Peter Fankhauser
Nowhere Left To Live

February 25 - April 8, 2017

Opening Reception
Saturday, February 25
6 - 9 pm

Readings curated by Hyunjee Nicole Kim:
an. cinquepalmi
Nicole Kelly
Gerald Maa
Sound installation by Nick White


And when I saw the Lamb open the sixth seal, there was a great earthquake, and the sun became black like sackcloth of goat hair, and the whole moon turned blood red. -Revelation 6:12 

We’ve got to live no matter how many skies have fallen. -D.H. Lawrence, Apocalypse 

AA|LA is pleased to present Nowhere Left To Live, a solo exhibition by Peter Fankhauser, created in response to very literal ends, unsettled histories, and subtle currents that catch us in their polarizing undertow. Terminations, relocations, disappointments, and frustrations coalesce as if to say, “Time is up.” Drawing upon biblical references, archival film footage, and the aesthetics of hacking, Fankhauser considers the “end” at the beginning of a new American age.

Nowhere Left To Live asks: How do we contend with time—with intuited impermanence, and knowing, in the end, the world will break our heart? In an age when alternative facts, fake news, cyber espionage, and Kellyanne Conway herald an impending end, how do we acknowledge that the end does not lend meaning, the end is meaning?

Images of digital mutations and bodily aberrations—harbingers of a changed world—emerge from the background of media blackout in the diptychs An Idea (2017) and Blood and Sackcloth (2016), while in Vortex (2016), the frame is used as an optical device to obfuscate ecological crises. The photograph, adhered to the ground at the viewer’s feet, travels through layers of frame after frame only to arrive at a devitalized grove, husked and felled by the poisons of industrial agriculture.

In the video xxx (2016), flag shaped frames scroll continuously in shades of red, white, and blue, interrupted by scrambled digital signals and Aryan stripteases and flanked by digital ghosts that become signifiers of media as an independent actor, wielding influence from the extended limits of control.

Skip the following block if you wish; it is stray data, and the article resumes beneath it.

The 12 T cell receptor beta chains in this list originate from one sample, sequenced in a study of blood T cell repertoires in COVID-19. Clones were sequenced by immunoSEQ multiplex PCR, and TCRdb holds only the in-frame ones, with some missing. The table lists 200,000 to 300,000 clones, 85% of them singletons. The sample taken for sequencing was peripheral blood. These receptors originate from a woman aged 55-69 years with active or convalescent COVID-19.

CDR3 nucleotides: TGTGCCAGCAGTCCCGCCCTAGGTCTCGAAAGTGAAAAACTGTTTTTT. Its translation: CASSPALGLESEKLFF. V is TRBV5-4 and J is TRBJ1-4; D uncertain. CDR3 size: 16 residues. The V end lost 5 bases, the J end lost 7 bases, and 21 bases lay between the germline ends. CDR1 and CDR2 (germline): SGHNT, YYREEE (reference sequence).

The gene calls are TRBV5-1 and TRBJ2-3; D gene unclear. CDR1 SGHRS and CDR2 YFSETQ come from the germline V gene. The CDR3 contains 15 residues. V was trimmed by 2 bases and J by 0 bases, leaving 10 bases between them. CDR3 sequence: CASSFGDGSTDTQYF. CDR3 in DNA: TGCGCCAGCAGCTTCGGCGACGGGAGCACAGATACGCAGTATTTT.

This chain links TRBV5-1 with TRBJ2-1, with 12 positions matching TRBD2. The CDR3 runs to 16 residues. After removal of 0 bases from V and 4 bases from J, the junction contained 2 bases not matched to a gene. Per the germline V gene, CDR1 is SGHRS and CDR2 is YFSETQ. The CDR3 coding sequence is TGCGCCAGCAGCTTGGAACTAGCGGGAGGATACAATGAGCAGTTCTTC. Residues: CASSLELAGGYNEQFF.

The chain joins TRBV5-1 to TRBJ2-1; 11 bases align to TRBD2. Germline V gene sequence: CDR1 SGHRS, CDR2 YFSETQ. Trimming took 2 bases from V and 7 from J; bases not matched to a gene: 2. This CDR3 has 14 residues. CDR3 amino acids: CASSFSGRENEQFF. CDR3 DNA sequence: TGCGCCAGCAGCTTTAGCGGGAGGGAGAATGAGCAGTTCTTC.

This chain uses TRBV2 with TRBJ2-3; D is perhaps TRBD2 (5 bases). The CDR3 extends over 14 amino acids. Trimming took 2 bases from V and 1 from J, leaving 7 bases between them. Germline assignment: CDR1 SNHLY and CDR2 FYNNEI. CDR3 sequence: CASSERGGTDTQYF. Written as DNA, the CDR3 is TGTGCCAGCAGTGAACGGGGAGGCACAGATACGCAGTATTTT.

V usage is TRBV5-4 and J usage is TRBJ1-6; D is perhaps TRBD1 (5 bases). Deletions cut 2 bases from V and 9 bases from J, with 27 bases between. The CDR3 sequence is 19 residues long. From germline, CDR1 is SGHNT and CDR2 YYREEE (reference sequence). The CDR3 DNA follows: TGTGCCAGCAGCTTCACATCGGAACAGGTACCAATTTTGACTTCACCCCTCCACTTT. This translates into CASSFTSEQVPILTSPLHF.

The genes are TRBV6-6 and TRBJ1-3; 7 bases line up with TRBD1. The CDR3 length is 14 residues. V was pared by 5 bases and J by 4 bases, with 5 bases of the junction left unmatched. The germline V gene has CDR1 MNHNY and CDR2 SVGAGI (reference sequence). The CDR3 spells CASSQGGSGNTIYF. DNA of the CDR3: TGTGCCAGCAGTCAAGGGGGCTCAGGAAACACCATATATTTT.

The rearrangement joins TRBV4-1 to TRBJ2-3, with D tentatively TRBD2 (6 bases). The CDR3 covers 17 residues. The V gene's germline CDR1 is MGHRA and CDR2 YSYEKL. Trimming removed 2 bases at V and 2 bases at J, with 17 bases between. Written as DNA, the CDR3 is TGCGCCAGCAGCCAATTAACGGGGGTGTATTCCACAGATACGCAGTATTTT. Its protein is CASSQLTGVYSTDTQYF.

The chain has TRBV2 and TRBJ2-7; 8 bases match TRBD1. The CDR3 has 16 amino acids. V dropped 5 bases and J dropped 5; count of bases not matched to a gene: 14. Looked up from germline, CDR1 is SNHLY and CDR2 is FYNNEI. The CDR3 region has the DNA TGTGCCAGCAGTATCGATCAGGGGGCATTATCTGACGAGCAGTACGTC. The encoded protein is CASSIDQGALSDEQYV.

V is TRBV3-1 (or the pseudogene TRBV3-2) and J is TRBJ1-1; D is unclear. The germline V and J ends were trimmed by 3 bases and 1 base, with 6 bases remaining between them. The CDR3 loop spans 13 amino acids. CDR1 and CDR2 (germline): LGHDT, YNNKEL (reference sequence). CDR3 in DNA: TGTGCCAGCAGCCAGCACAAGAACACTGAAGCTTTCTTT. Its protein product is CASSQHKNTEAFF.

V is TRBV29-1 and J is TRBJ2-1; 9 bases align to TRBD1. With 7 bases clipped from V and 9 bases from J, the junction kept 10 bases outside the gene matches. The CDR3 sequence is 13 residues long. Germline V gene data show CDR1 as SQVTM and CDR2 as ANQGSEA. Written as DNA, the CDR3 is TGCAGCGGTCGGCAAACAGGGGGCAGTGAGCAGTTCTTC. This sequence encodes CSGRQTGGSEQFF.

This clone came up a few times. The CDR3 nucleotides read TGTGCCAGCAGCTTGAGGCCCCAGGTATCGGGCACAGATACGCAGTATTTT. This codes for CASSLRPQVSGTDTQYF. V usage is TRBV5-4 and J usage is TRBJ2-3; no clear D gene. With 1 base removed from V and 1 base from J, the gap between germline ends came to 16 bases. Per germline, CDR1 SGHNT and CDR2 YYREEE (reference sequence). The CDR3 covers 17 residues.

Scrambled signals and hacked imagery also feature prominently in Devil’s Daughters (2013), a heavily manipulated video based on footage of Mae West’s rendition of “Troubled Waters,” taken from the film Belle of the Nineties (1934), during which racial tensions, provoked by “color blindness,” lead to an acerbic end. The video animates the thread that ties West’s song to a revival meeting, attended exclusively by plantation slaves, into a digital hellscape of lurching pixelation.

As a counterpoint, Blood for Blood (2017) pans quickly from depictions of one beleaguered soldier to the next during a black and white video sourced from World War II propaganda films, written and produced with the express purpose of rallying Americans to Russia’s aid. “Blood for Blood; Death for Death,” as it’s written in the video’s subtitles, echoes like a protest chant of grim uncertainty—like marching forward while the ground gives way beneath our feet. An opponent, once so clearly defined, shifts until fighting the “real enemy” becomes an exercise in coercion rather than consent.

These works will set the stage for a series of readings, related in style and content to the exhibition, during which Nowhere Left To Live will become a gathering place for those who share the notion that the world has suddenly come crashing down. Whether it arrives over the next four years, or in another four millennia, the end, for many of us, feels precariously near.

The reading coinciding with the opening, curated by Hyunjee Nicole Kim, will feature the Los Angeles- based writers an. cinquepalmi, Nicole Kelly, and Gerald Maa, proffering alternative American narratives that were once preserved and concealed—now presented anew. By interrogating the brutality that rises to the surface in times of despair, these writers confront histories of violence woven into personal and national traumas to challenge the generational passage of pain and to crystallize moments of hope in a time of crippling uncertainty.

Peter Fankhauser is a committed member of the MTV generation, brought up on television: music on television, television on film, film on the internet. Narrative’s mutation across different media platforms has become a recurring theme in his work and a primary preoccupation. He received an MFA from CUNY-City College in New York City and has shown at independent and alternative spaces nationally and abroad including Judson Memorial Church (New York City), Death By Audio (Brooklyn), Silent Barn (Brooklyn), AC Institute (New York City), and the Meltdown Festival (London). He currently lives and works in Omaha, NE. Nowhere Left To Live is his first solo exhibition in Los Angeles.